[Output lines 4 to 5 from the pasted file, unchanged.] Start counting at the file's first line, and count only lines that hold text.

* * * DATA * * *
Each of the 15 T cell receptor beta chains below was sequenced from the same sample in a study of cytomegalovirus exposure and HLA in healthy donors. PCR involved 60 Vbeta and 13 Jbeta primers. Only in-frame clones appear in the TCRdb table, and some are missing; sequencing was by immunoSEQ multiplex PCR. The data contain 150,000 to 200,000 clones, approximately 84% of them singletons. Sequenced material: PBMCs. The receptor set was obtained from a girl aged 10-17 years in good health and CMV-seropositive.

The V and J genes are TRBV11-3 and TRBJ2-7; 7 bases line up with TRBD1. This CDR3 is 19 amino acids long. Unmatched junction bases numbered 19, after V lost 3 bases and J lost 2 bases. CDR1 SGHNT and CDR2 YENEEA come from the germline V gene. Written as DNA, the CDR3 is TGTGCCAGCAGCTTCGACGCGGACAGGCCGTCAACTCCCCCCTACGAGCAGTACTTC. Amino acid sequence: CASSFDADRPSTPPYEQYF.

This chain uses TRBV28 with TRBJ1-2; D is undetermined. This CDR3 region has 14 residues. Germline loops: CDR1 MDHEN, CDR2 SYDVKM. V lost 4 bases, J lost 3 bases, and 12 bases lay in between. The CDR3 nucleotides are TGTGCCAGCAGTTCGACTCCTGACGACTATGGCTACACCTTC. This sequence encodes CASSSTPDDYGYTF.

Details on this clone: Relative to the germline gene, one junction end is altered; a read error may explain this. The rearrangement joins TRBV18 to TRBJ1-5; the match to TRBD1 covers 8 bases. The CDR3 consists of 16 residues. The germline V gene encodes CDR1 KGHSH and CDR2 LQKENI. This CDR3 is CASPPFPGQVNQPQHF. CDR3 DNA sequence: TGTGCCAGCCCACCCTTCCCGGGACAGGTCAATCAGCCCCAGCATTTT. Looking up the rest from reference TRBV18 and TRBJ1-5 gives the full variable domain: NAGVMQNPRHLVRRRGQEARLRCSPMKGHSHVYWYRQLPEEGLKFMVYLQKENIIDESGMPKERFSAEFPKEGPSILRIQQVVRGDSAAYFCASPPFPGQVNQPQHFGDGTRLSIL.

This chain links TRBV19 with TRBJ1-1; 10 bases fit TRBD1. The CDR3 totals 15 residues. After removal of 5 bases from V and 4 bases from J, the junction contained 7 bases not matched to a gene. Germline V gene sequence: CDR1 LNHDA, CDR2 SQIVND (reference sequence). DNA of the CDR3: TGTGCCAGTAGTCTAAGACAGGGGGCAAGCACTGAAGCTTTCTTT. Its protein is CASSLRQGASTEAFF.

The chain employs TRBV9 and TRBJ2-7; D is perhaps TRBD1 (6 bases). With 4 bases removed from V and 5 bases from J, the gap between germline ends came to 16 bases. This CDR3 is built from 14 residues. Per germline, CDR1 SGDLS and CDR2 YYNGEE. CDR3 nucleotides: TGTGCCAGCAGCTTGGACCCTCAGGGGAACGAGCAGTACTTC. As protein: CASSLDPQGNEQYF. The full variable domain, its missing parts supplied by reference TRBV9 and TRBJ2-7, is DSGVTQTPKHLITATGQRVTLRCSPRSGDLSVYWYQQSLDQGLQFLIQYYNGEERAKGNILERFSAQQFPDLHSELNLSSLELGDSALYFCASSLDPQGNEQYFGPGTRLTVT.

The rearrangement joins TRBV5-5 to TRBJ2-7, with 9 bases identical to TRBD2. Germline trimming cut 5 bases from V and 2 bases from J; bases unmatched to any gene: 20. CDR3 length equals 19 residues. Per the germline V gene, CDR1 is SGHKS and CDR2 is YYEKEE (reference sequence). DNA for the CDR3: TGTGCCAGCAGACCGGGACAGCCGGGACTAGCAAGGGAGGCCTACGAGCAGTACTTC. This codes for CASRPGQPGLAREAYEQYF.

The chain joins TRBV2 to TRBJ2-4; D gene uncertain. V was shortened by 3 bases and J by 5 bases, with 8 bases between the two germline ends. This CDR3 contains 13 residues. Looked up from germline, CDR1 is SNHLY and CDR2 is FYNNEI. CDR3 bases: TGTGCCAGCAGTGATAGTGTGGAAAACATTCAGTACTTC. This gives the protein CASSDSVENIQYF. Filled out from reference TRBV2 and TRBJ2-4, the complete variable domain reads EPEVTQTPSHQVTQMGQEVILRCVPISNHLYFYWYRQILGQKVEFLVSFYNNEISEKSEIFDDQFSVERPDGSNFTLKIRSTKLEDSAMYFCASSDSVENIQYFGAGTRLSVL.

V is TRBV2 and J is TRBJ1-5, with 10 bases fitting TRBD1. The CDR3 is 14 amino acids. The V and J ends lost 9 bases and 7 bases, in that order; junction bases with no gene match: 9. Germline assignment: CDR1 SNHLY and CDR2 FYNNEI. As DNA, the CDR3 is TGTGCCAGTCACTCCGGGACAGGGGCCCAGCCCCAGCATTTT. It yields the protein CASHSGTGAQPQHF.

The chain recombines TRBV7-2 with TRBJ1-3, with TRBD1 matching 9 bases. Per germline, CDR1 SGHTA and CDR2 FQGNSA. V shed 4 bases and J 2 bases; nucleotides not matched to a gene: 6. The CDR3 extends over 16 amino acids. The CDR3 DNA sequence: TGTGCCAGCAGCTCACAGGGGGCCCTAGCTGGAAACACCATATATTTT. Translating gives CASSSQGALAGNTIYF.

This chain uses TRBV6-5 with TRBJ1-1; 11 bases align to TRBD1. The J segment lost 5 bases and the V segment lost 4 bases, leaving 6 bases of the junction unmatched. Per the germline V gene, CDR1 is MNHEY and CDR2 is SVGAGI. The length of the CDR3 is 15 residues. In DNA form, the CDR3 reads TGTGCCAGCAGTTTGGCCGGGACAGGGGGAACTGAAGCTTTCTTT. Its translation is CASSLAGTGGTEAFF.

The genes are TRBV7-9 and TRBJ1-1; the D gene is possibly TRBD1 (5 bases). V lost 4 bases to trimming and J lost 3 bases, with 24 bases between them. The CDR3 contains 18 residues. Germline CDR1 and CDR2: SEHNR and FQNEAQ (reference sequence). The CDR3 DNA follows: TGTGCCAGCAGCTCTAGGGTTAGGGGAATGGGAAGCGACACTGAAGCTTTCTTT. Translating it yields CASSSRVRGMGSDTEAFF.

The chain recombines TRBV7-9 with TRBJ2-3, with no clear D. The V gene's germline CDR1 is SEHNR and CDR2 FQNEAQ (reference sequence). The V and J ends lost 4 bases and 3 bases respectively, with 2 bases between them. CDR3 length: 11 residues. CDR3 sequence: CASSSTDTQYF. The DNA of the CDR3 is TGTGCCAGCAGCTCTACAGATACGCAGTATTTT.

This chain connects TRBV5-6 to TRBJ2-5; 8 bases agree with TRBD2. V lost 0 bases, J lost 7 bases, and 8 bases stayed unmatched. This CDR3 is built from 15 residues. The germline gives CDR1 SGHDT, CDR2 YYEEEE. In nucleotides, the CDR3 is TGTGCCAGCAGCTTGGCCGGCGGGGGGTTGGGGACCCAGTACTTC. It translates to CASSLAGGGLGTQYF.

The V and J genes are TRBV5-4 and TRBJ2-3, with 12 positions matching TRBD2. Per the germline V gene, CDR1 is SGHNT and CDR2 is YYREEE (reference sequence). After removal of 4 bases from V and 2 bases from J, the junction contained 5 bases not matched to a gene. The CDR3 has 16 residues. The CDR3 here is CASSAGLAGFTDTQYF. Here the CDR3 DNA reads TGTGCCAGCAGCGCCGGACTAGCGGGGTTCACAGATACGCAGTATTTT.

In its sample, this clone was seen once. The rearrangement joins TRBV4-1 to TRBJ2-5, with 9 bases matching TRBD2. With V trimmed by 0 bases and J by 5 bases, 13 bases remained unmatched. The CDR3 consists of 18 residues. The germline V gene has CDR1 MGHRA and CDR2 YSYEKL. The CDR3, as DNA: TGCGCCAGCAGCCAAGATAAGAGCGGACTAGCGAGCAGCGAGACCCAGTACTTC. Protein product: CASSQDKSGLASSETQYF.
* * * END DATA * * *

Details on this clone: Relative to the germline gene, one junction end is altered; a read error may explain this. The rearrangement joins TRBV18 to TRBJ1-5; the match to TRBD1 covers 8 bases. The CDR3 consists of 16 residues. The germline V gene encodes CDR1 KGHSH and CDR2 LQKENI. This CDR3 is CASPPFPGQVNQPQHF. CDR3 DNA sequence: TGTGCCAGCCCACCCTTCCCGGGACAGGTCAATCAGCCCCAGCATTTT. Looking up the rest from reference TRBV18 and TRBJ1-5 gives the full variable domain: NAGVMQNPRHLVRRRGQEARLRCSPMKGHSHVYWYRQLPEEGLKFMVYLQKENIIDESGMPKERFSAEFPKEGPSILRIQQVVRGDSAAYFCASPPFPGQVNQPQHFGDGTRLSIL.

This chain links TRBV19 with TRBJ1-1; 10 bases fit TRBD1. The CDR3 totals 15 residues. After removal of 5 bases from V and 4 bases from J, the junction contained 7 bases not matched to a gene. Germline V gene sequence: CDR1 LNHDA, CDR2 SQIVND (reference sequence). DNA of the CDR3: TGTGCCAGTAGTCTAAGACAGGGGGCAAGCACTGAAGCTTTCTTT. Its protein is CASSLRQGASTEAFF.